Little anklets were bought for me during my class-I summer vacation and a dance teacher was hired to teach me classical Odissi dance  (I must be around four years then because my parents were in an extraordinary hurry to send me off to school soon) . The anklets were actually heavier than my own weight 😦 … and I hated the teacher who taught me dance, because we were subjected to one and half hours of bols and taals some of which I did not understand an iota. However, in the long run dance was something that gave me a complete  freedom of expression when no amount of writing helped.

During the later half of the vacation, my parents would come and take me and my brother off to our paternal grandparents home in the village. This was diametrically opposite an experience than the small town experience of my mom’s home. Here we were with 20 other kids of aunts and uncles and distant relatives. No one kept a tab on our activities because mothers and aunts were busy in the kitchen with their pallus covering their heads, holding huge ladles and  cooking for 50 people during lunch and dinner. Sometimes when caught unawares during afternoons, mom would give one tight chide for recklessly playing through the entire day. However, they never dared open their mouths to scold us in front of grandparents. We would roam around and roll around on the sand mounds and play with little kids, running and rolling the bicycle wheel with them. I was sometimes treated as a little princess because mom would dress me up very tidily in a red frock and a red cap. I would then be carried by my youngest uncle on to the bed and all the children would encircle me on the floor, I would lisp and prattle to them all that I had learnt at school and at my maternal grandparents place. By the time I would be back home mom would get shocked to see the frock dirty beyond a second wear. I do not remember very well — but Hemant (my cousin, a little older than I)  recounts that I used to dance on the thatch attics during vacation, when either grandma or ma would come after  me with a stick 🙂 . He being the quieter, studious one would just laugh while I was into the mischief. Everyone would cite his example to me as a fantastic student, and me the good-for-nothing black-sheep. After many many years we were to meet at IIT as colleagues simultaneously doing research and competing with each other. Life plays strange games .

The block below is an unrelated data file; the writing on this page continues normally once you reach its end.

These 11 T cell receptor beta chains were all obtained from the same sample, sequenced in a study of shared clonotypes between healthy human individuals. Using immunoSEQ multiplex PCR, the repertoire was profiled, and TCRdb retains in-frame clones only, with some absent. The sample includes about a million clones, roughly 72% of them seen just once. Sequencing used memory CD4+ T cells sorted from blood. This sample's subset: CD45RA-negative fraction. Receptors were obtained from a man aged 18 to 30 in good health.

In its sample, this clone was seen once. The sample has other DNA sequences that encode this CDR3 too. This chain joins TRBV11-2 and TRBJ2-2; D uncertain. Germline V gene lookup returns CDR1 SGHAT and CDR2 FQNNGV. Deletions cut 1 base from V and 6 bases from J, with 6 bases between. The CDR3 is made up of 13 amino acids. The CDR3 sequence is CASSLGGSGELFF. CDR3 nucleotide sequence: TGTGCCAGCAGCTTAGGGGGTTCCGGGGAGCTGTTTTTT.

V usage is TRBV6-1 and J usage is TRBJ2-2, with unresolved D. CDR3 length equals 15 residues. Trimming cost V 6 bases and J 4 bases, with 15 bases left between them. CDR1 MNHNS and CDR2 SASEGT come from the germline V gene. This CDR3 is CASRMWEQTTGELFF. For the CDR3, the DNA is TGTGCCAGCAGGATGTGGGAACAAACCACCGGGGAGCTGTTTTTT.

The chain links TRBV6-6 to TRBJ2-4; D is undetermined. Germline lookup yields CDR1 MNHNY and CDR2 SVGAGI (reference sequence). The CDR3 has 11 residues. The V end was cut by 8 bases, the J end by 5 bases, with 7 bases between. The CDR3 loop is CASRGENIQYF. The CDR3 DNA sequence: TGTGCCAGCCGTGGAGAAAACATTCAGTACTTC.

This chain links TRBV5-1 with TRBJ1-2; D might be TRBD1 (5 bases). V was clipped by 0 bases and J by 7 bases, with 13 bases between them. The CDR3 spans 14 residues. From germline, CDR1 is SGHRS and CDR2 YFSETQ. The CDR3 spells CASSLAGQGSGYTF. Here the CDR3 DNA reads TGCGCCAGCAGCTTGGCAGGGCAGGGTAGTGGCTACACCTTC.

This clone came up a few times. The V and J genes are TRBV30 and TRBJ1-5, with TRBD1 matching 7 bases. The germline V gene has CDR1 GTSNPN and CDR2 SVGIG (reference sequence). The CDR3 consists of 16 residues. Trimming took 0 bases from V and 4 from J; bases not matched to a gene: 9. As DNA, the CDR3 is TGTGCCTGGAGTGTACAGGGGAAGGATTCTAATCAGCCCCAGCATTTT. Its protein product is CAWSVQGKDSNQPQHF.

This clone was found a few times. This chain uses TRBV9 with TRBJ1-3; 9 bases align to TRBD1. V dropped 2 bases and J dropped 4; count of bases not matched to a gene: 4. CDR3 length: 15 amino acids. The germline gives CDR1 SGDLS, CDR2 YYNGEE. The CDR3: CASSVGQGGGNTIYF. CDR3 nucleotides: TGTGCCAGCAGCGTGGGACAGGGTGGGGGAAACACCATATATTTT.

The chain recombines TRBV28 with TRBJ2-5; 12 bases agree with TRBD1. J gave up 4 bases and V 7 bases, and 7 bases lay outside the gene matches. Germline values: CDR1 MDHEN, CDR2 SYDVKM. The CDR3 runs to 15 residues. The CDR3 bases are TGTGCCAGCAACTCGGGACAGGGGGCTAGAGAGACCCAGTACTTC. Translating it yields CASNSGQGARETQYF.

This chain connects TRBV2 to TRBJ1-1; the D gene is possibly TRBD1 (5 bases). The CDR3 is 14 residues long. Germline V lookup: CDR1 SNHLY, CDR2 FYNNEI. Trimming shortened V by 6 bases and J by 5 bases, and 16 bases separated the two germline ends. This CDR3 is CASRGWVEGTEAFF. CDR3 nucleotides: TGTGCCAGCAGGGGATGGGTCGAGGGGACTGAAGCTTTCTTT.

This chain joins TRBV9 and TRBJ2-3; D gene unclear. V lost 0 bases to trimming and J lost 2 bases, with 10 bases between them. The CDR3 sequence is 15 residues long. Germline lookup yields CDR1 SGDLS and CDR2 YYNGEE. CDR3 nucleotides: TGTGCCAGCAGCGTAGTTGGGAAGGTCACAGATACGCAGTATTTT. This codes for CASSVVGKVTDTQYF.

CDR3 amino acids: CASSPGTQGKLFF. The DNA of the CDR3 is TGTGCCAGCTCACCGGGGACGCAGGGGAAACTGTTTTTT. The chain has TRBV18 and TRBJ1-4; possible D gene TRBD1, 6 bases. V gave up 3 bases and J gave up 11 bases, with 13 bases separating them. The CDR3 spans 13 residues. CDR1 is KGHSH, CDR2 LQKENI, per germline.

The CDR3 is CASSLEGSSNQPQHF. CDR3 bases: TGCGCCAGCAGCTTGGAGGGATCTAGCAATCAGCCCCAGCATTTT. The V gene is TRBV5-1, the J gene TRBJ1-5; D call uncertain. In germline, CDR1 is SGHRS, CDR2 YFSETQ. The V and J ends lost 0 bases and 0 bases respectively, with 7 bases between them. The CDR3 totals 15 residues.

There were some characters  and activities specific to our childhood summer vacations — the Pani-puri wallah, the imli and lozenges (orange was my favourite flavour) wallah, the Kufi wallah, and the sugar-candy wallah. These forbidden foods were the favourite foods among us children. Moms were extra careful that we shouldn’t buy and eat these stuff in the afternoon — but there is always a way if there is a will. We practiced the principle of beg or borrow or break your savings box to eat these 😀 .Sometimes grandparents were too kind, sometimes if we ran errands for aunts or uncles then a 2 rs was given to us as an award for just one malai kulfi. Those days the kulfi wallah would play the bells on his trolley to attract children, and as we hovered around his trolley with 2rs each in hand. I loved to watch how deftly he brings out the sleek, ice-cold kulfi from the iron/tin covers — yummmiee!

There was a favourite activity — inevitably every summer during the vacation, there would be a hailstorm (called “mango showers”) with thunder storm, and large droplets of frozen ice falling from the sky. We would run out to the courtyard, pick-up the pieces of frozen ice on our palm, run back, coat them with sugar and lickk, lickk, lickk 🙂 . During the afternoons all of us were paraded to bed after lunch with one of the family members escorting  singing lullaby, or scolding for being naughty. But, we were extremely clever — we demanded for a story, and the narrator would herself/ himself fall asleep during the storytelling, and we would sneak out of bed 🙂 . Then the pillows would be torn beyond recognition, glass plates would be broken to pieces, the center table would be upturned and used as a boat with two of us sitting inside and two others pushing it, rowing it on the carpet :P.  Rest of the time we would be sitting on the guava branches, storming the guava tree in our courtyard. The excess of game would always drive us to fall sick before the vacation ended and the last phase would be a trauma of its own kind. Last moment holiday homework, fever, seeing off cousins and crying endlessly at the railway station, hating parents for bringing us back to home and school — vacations were coulourful.